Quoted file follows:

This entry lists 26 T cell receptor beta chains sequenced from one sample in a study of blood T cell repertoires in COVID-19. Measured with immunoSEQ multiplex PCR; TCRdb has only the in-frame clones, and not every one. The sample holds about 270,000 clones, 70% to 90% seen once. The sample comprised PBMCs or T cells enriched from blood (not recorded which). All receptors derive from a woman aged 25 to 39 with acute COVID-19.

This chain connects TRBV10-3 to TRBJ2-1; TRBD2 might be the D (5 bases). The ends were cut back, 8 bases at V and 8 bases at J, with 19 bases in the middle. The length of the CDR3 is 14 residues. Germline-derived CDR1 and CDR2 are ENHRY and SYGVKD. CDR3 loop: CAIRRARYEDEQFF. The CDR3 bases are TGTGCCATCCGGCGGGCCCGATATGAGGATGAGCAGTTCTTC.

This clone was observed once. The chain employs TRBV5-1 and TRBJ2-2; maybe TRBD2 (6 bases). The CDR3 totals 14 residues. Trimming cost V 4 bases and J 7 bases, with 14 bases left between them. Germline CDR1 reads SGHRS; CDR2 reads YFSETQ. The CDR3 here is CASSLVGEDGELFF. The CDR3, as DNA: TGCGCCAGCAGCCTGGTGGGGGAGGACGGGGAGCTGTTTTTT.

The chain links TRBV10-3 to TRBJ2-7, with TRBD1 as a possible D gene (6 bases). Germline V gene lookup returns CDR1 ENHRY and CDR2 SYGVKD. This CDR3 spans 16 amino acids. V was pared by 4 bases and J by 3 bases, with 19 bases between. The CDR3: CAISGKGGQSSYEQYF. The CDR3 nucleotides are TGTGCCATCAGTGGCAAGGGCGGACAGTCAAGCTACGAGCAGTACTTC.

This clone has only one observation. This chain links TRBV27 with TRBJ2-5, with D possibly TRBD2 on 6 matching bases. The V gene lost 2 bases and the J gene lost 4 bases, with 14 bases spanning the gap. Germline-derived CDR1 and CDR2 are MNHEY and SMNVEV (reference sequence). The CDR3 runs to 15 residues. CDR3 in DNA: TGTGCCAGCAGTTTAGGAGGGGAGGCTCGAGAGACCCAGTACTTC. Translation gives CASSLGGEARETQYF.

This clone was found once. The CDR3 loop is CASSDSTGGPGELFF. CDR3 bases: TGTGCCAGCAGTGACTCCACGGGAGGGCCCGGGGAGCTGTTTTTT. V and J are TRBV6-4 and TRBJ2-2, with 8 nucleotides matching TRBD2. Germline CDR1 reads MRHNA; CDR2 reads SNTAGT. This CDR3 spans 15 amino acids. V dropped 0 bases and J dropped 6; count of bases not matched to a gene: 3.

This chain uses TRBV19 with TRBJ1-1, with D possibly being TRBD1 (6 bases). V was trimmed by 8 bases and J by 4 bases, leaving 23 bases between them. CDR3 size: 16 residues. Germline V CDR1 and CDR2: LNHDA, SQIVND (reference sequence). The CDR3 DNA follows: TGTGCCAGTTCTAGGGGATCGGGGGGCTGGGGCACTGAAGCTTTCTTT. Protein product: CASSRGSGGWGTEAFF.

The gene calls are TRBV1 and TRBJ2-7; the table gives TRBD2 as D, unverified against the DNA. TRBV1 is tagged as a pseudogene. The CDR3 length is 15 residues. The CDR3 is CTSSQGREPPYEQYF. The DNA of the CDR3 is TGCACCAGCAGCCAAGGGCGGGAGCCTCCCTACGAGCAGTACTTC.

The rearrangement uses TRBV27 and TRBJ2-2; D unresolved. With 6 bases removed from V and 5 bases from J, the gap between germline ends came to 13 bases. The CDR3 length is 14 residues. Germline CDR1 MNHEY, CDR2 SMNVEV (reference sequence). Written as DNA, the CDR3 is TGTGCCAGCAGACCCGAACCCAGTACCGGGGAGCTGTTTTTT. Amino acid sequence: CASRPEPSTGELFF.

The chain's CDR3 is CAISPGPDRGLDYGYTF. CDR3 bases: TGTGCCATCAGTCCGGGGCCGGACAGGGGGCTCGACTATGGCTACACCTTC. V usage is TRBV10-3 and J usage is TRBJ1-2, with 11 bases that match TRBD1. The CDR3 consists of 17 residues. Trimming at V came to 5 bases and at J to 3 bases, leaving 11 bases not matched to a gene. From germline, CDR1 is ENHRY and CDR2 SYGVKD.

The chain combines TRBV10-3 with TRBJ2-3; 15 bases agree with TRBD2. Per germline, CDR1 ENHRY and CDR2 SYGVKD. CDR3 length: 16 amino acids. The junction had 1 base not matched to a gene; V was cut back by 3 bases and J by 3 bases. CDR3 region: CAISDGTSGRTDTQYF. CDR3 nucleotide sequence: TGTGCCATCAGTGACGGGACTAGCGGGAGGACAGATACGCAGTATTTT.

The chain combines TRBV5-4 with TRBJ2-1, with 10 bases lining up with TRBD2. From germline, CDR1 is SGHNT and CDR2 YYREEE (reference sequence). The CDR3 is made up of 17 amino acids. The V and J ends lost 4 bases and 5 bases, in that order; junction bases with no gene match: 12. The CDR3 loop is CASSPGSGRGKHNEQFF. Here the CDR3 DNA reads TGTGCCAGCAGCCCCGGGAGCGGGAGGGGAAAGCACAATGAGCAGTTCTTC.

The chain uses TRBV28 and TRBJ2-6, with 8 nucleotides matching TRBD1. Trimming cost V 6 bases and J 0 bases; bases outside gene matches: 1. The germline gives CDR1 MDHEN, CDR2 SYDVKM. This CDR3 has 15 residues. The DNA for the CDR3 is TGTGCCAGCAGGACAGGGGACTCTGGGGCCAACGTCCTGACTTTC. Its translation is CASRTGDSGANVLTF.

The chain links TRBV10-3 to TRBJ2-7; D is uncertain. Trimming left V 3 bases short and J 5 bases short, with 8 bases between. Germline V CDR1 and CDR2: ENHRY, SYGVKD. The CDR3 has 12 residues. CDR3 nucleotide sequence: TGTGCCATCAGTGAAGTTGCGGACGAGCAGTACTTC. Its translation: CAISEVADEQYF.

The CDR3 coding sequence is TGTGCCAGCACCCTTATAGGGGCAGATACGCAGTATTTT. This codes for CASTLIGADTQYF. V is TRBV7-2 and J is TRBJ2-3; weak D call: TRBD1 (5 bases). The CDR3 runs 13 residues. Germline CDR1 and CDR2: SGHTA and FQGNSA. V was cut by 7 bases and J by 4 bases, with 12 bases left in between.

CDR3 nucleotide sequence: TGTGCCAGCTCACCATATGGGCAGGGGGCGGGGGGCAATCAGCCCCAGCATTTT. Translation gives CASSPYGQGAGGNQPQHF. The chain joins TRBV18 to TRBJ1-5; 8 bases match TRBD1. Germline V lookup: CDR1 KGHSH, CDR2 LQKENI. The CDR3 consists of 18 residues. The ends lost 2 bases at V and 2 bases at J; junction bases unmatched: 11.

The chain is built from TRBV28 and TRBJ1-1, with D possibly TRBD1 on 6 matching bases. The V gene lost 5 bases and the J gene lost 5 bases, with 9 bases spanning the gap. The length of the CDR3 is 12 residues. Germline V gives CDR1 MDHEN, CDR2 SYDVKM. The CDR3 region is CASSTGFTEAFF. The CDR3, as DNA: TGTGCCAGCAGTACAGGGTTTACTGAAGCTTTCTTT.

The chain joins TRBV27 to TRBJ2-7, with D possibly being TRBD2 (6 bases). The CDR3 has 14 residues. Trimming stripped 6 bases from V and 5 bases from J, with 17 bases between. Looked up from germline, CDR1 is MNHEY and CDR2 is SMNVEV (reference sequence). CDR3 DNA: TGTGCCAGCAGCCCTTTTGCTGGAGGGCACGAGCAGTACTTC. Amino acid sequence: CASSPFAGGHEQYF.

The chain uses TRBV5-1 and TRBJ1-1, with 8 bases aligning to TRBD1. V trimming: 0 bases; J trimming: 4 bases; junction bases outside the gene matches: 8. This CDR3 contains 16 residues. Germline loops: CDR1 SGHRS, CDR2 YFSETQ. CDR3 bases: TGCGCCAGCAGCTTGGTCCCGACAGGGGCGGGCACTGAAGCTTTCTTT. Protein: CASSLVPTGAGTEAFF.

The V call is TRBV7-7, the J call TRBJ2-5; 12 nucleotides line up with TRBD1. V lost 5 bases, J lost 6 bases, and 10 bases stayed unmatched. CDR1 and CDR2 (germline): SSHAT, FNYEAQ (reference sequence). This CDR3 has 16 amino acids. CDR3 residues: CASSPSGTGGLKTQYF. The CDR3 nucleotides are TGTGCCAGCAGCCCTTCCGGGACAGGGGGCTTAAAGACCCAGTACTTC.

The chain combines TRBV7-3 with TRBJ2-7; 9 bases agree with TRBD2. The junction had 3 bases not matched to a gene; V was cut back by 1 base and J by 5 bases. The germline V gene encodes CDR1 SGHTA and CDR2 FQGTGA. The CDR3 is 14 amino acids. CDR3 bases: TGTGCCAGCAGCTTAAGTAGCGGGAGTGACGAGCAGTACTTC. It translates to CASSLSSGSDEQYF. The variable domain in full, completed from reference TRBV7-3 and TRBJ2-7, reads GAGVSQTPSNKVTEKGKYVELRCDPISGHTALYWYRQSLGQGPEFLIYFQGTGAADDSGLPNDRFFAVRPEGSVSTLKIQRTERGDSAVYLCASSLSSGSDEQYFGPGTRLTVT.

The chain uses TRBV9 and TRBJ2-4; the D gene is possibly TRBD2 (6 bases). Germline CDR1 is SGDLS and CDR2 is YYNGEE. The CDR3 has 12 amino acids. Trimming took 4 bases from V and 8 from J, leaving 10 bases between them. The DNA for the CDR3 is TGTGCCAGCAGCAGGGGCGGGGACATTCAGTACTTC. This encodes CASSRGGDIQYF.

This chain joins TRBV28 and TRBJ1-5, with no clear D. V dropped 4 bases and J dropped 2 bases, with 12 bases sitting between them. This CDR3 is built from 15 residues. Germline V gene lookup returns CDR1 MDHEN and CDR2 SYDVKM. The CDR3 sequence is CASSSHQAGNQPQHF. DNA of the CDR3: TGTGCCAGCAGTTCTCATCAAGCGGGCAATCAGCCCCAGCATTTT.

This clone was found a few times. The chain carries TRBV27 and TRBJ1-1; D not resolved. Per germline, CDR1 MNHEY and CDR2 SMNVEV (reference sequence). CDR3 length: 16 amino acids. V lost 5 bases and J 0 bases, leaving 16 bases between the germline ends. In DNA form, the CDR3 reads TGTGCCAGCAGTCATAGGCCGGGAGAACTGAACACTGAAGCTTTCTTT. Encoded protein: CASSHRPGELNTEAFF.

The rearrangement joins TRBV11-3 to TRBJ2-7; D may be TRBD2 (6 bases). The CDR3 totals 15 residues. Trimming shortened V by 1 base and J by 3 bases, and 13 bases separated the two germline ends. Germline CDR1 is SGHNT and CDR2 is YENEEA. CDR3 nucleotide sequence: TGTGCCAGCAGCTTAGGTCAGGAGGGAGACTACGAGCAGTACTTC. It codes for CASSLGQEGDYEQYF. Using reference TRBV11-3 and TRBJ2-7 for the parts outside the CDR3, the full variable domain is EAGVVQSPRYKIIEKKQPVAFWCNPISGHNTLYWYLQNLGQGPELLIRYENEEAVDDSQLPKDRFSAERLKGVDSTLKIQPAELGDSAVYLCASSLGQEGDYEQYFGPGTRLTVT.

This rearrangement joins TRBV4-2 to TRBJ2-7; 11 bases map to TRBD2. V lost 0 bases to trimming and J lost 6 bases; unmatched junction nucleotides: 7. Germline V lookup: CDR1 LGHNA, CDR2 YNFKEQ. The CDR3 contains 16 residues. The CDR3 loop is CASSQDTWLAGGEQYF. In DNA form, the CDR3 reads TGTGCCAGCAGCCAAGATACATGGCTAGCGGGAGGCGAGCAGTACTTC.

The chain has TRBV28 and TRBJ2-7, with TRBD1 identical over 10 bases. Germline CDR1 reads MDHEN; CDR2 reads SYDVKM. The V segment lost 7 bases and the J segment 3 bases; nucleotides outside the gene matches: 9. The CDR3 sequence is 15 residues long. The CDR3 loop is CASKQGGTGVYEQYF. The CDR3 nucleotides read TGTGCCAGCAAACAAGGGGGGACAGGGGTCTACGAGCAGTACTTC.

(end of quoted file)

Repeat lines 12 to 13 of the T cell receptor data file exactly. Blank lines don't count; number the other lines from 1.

The chain combines TRBV5-4 with TRBJ2-1, with 10 bases lining up with TRBD2. From germline, CDR1 is SGHNT and CDR2 YYREEE (reference sequence). The CDR3 is made up of 17 amino acids. The V and J ends lost 4 bases and 5 bases, in that order; junction bases with no gene match: 12. The CDR3 loop is CASSPGSGRGKHNEQFF. Here the CDR3 DNA reads TGTGCCAGCAGCCCCGGGAGCGGGAGGGGAAAGCACAATGAGCAGTTCTTC.

The chain uses TRBV28 and TRBJ2-6, with 8 nucleotides matching TRBD1. Trimming cost V 6 bases and J 0 bases; bases outside gene matches: 1. The germline gives CDR1 MDHEN, CDR2 SYDVKM. This CDR3 has 15 residues. The DNA for the CDR3 is TGTGCCAGCAGGACAGGGGACTCTGGGGCCAACGTCCTGACTTTC. Its translation is CASRTGDSGANVLTF.